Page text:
“For thousands of years a terrible enemy has been waiting. Now the gates are open and humanity’s extinction is about to begin”.
The Gates is the first book in a series called Hell on Earth brought to us from the twisted mind of British author, Iain Rob Wright. It was published in October 2015. Iain Rob Wright is the best selling author of loads of books in the horror and suspense genre. Some of his most popular are the critically acclaimed The Final Winter. The bestselling ASBO and the apocalyptic Ravage and Savage. You can read our previous reviews of Ravage and Savage by following the links.
If those reviews aren’t enough to convince you to check out his books, check out the quote on The Gates by one of our favourite authors, David Moody – “Iain Rob Wright is sick and twisted”.
That has to do it for you, so, on to the story, The Gates.
The Gates is a little different to the other books I have read by Ian Rob Wright in that it is much more expansive. Global actually. In the books I have read they are generally following a single small group of people, or individuals even. Here he takes on most of the world. We start off by meeting a few peoples. Elizabeth Creasy is out taking her dog for a walk when she comes across a strange, shining stone.
We meet Rick, a one hit wonder/failed pop star who has became a recluse in his large house. His brother Keith turns up. We quickly get insight into why this is neither a normal occurrence or a welcome visit. To say Rick and Keith aren’t close is a massive understatement. During a bout of bickering between Rick and Keith, the news headlines switch to a story about a lady called Elizabeth Creasy who has been found dead, badly mutilated.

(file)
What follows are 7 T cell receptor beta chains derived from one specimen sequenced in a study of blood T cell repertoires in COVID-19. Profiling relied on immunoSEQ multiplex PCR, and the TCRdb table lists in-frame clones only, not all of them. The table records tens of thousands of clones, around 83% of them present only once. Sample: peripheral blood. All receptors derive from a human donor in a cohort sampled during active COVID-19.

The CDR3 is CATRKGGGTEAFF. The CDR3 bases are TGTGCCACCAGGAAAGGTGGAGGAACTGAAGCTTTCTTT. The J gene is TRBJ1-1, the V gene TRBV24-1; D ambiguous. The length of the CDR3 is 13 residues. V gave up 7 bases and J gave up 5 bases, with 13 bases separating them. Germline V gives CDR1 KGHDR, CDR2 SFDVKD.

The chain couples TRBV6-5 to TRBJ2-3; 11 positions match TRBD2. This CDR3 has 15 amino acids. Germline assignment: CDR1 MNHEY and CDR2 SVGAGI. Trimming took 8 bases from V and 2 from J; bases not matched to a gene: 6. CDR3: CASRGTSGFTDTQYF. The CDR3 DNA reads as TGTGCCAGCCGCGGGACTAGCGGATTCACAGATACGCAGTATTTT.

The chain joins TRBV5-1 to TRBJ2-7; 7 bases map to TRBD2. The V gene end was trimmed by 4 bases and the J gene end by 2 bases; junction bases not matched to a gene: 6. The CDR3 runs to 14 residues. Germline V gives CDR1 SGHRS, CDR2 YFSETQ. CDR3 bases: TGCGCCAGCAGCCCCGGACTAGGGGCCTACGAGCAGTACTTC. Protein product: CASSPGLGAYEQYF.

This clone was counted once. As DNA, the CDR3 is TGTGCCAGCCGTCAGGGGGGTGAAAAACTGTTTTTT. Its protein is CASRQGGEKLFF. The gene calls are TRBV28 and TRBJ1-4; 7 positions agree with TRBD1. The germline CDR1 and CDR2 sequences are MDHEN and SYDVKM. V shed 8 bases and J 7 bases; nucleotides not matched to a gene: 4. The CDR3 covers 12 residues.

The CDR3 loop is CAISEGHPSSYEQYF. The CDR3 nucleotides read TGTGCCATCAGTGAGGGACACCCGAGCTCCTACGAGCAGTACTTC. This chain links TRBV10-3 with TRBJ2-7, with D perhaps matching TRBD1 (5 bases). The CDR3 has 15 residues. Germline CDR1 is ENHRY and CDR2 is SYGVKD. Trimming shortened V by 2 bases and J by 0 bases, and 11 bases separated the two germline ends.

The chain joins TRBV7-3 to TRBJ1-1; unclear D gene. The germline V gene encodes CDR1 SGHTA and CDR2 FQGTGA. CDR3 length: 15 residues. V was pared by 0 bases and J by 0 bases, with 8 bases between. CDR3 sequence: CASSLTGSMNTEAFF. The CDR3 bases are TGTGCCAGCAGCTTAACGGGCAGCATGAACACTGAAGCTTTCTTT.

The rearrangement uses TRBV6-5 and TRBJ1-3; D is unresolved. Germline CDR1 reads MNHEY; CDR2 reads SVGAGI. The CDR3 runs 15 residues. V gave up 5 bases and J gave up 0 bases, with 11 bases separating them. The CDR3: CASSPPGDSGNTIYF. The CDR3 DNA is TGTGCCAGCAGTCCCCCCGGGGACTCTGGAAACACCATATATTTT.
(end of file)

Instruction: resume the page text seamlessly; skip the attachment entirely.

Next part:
We head off to London where we meet a couple of reporters, David and Mina, rushing to get to Oxford Street where another stone has appeared. We hear of how a bus crashed into earlier that evening. The driver got out to investigate and died of a massive heartache. We also hear of how hundreds of these same mysterious stones have appeared all over the country. Mina herself notes how she feels uneasy in the stones presence and soon the large crowd gathered around the cordoned off stone starts to get edgy and riotous. As the streets of London explode into violence, Mina and David, happy they have enough coverage, look to get as far away as possible.
Tony Cross is introduced next. We find him in the desert, on the Iraq/Syria border. Tony is a Sergeant in the British Army, serving under a douche of an officer, Lieutenant Ellis. They, and their unit, are patrolling the border near a weak spot, waiting to catch any Islamic State rebels who try to cross. Right where the unit are dug in, there is a stone like the others found in the UK. It seems these stones are not just a national issue. This is further realised when we head off to New York where a young lady called Samantha and a friendly stranger called Samuel are making conversation while watching a strange stone in Central Park.
So far the characters of the book have speculated on the stones origins by thinking them to be a terrorist attack or even an alien invasion. They are wrong though and we are just about to find out exactly how wrong they are. The stones are glowing, dangerously throbbing. The light above the stones raises high forming an arch of sorts. There is a translucent layer. They look like doorways or gates. They are. And where do they lead to, you ask? Well, that is of little concern. It is where they lead from that matters right now.
The first thing to come through the gate is a giant of sorts. Twenty feet tall, rippling with dark beauty and wearing just a robe. Kind of angelic, but dark. How dark is shown very rapidly as the nearest person to the giant gets picked up and torn in two, like a Christmas cracker. He is not alone though and is followed through by a monstrous army. All hell breaks loose as the crowd attempt to escape but it is to no avail. People get trampled and left for dead in the chaos that has ensued. Those who don’t get hurt by their fellow humans are soon caught up with.